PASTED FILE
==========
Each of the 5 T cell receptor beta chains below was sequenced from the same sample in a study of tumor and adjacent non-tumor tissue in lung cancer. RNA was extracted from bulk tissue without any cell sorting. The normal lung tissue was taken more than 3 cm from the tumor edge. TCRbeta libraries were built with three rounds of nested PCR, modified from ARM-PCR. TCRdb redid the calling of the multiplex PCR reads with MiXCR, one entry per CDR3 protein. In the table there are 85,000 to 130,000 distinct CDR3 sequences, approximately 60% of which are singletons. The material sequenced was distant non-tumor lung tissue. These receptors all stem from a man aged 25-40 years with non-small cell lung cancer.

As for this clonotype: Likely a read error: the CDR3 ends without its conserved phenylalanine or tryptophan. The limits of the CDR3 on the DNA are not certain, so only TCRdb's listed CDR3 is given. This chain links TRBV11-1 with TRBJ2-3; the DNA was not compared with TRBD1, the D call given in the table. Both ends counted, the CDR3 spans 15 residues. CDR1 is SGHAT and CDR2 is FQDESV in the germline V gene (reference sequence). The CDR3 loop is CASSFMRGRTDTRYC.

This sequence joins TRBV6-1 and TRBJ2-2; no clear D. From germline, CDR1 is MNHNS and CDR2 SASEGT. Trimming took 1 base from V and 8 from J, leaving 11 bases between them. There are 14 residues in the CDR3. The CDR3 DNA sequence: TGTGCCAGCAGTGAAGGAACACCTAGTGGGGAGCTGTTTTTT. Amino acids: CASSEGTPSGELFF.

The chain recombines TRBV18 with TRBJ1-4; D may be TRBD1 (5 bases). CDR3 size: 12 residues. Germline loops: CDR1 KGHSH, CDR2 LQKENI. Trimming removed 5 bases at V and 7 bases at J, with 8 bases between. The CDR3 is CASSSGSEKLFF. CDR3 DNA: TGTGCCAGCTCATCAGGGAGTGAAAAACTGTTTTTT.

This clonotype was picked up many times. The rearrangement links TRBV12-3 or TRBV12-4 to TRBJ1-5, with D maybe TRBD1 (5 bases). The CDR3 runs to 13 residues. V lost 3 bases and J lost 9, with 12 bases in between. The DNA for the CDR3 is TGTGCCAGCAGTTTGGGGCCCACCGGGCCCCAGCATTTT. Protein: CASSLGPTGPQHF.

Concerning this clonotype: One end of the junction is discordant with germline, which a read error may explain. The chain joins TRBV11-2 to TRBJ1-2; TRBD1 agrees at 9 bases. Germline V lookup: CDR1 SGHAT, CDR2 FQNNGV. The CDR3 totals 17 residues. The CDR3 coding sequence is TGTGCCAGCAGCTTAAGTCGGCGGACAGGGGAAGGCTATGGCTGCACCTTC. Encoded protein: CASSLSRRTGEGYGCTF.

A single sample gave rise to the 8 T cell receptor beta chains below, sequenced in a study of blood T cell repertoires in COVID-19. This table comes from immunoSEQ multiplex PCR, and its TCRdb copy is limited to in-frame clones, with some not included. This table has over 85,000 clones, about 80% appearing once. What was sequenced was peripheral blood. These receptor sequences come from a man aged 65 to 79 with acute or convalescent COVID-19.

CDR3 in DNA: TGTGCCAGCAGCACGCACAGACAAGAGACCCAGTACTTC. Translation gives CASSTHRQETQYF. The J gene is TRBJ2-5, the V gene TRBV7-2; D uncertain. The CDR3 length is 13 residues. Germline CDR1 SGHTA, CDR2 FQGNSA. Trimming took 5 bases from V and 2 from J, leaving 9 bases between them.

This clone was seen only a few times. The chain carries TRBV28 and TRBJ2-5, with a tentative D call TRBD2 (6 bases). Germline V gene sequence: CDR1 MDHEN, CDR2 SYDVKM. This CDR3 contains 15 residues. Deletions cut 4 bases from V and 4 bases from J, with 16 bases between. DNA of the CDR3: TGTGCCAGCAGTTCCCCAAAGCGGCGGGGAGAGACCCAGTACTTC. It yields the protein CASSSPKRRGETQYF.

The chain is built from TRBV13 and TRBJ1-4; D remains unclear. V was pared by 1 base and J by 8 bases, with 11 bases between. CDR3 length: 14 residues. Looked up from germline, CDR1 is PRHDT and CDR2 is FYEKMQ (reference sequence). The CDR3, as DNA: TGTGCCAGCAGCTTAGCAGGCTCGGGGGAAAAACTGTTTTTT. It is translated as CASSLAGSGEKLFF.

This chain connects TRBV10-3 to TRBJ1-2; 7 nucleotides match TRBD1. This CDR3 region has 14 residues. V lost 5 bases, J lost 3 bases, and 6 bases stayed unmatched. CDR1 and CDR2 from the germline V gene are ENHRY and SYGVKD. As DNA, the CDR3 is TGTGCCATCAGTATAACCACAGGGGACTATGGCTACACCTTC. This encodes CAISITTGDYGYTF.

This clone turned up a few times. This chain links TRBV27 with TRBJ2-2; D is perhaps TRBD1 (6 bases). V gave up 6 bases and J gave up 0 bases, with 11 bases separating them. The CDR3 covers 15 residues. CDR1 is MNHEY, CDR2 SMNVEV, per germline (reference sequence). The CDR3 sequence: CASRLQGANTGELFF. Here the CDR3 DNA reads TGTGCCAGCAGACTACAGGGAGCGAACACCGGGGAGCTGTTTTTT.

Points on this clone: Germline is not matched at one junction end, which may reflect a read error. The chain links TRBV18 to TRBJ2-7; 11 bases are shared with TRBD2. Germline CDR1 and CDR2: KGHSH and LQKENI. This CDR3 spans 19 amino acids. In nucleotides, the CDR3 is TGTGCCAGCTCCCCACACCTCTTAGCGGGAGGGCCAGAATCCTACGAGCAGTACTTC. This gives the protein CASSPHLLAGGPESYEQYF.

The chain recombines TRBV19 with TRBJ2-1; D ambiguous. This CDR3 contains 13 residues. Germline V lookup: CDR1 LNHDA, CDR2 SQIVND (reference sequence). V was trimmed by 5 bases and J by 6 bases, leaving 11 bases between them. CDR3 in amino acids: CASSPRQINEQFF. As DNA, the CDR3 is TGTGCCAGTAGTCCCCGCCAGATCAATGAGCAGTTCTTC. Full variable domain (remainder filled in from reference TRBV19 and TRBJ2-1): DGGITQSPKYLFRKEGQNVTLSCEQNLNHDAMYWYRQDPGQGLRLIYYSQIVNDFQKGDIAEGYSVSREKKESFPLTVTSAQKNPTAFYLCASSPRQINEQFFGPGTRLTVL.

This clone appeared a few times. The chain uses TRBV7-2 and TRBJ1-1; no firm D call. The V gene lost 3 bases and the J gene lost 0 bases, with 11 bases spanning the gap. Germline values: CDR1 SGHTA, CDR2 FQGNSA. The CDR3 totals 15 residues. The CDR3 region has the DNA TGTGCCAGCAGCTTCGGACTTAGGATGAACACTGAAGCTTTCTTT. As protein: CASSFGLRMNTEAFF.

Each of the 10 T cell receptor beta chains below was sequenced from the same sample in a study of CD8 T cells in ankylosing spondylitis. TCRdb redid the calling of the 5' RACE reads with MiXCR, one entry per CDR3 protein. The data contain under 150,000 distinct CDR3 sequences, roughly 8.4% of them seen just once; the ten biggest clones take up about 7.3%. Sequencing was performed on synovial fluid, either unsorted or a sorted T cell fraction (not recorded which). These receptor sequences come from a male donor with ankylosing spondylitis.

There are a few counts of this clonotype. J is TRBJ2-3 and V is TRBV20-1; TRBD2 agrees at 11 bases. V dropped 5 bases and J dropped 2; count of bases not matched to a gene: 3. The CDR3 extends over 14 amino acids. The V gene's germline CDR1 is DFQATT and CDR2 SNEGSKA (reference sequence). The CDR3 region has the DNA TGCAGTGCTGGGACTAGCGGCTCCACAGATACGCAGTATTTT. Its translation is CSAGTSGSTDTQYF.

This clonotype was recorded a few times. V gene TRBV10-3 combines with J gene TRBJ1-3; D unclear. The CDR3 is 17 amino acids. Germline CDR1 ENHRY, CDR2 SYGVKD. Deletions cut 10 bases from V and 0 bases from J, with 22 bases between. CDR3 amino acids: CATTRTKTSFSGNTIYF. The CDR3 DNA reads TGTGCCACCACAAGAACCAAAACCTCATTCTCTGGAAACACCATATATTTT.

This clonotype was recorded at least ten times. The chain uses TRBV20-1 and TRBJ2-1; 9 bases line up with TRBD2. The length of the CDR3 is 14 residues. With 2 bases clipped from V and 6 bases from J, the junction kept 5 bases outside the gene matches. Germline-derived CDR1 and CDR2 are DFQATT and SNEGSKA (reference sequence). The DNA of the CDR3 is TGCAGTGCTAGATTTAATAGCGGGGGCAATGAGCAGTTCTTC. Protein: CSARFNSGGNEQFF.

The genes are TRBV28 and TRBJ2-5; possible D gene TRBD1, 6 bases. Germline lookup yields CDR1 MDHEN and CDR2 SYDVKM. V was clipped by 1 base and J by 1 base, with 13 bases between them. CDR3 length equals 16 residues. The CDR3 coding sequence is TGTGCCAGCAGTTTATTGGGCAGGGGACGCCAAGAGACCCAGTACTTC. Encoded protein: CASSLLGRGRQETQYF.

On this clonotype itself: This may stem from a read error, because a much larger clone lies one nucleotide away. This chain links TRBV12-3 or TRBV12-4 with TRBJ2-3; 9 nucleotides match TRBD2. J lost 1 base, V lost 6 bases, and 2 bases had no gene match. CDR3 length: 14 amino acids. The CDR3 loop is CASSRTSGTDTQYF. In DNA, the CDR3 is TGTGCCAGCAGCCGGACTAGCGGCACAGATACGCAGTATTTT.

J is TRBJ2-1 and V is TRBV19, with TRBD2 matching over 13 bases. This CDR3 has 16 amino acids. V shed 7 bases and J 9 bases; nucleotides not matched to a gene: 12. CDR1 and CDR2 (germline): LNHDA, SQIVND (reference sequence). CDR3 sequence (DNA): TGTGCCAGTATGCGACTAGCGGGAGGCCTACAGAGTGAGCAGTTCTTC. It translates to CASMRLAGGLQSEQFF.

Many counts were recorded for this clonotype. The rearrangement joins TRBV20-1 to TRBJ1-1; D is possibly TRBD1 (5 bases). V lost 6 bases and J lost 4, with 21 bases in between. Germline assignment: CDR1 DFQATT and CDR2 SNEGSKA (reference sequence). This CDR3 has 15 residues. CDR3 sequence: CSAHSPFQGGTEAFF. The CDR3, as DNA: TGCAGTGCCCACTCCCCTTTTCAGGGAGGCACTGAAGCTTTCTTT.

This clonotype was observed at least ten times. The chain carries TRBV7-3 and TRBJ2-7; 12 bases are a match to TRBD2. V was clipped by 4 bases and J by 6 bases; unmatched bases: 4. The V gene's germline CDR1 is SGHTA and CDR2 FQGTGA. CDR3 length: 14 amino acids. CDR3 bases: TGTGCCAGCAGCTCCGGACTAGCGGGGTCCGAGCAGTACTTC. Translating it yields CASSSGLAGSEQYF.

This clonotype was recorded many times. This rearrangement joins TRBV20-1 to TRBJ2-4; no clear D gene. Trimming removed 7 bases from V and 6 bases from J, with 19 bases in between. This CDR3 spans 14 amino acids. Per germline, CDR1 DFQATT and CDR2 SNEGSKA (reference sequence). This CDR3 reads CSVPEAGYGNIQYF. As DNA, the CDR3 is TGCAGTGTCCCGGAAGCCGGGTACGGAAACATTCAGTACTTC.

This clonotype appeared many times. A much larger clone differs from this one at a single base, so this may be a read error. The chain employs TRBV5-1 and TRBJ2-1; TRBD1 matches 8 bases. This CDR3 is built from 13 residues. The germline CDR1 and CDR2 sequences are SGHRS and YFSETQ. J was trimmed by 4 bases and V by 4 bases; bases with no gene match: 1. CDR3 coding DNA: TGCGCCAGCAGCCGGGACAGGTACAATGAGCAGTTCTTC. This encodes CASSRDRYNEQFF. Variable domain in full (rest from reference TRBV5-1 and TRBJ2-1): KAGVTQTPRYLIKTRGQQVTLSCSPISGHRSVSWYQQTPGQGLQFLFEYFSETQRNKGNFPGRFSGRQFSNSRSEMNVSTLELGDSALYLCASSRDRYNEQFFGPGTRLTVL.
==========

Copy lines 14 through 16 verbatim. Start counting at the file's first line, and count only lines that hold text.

The chain recombines TRBV19 with TRBJ2-1; D ambiguous. This CDR3 contains 13 residues. Germline V lookup: CDR1 LNHDA, CDR2 SQIVND (reference sequence). V was trimmed by 5 bases and J by 6 bases, leaving 11 bases between them. CDR3 in amino acids: CASSPRQINEQFF. As DNA, the CDR3 is TGTGCCAGTAGTCCCCGCCAGATCAATGAGCAGTTCTTC. Full variable domain (remainder filled in from reference TRBV19 and TRBJ2-1): DGGITQSPKYLFRKEGQNVTLSCEQNLNHDAMYWYRQDPGQGLRLIYYSQIVNDFQKGDIAEGYSVSREKKESFPLTVTSAQKNPTAFYLCASSPRQINEQFFGPGTRLTVL.

This clone appeared a few times. The chain uses TRBV7-2 and TRBJ1-1; no firm D call. The V gene lost 3 bases and the J gene lost 0 bases, with 11 bases spanning the gap. Germline values: CDR1 SGHTA, CDR2 FQGNSA. The CDR3 totals 15 residues. The CDR3 region has the DNA TGTGCCAGCAGCTTCGGACTTAGGATGAACACTGAAGCTTTCTTT. As protein: CASSFGLRMNTEAFF.

Each of the 10 T cell receptor beta chains below was sequenced from the same sample in a study of CD8 T cells in ankylosing spondylitis. TCRdb redid the calling of the 5' RACE reads with MiXCR, one entry per CDR3 protein. The data contain under 150,000 distinct CDR3 sequences, roughly 8.4% of them seen just once; the ten biggest clones take up about 7.3%. Sequencing was performed on synovial fluid, either unsorted or a sorted T cell fraction (not recorded which). These receptor sequences come from a male donor with ankylosing spondylitis.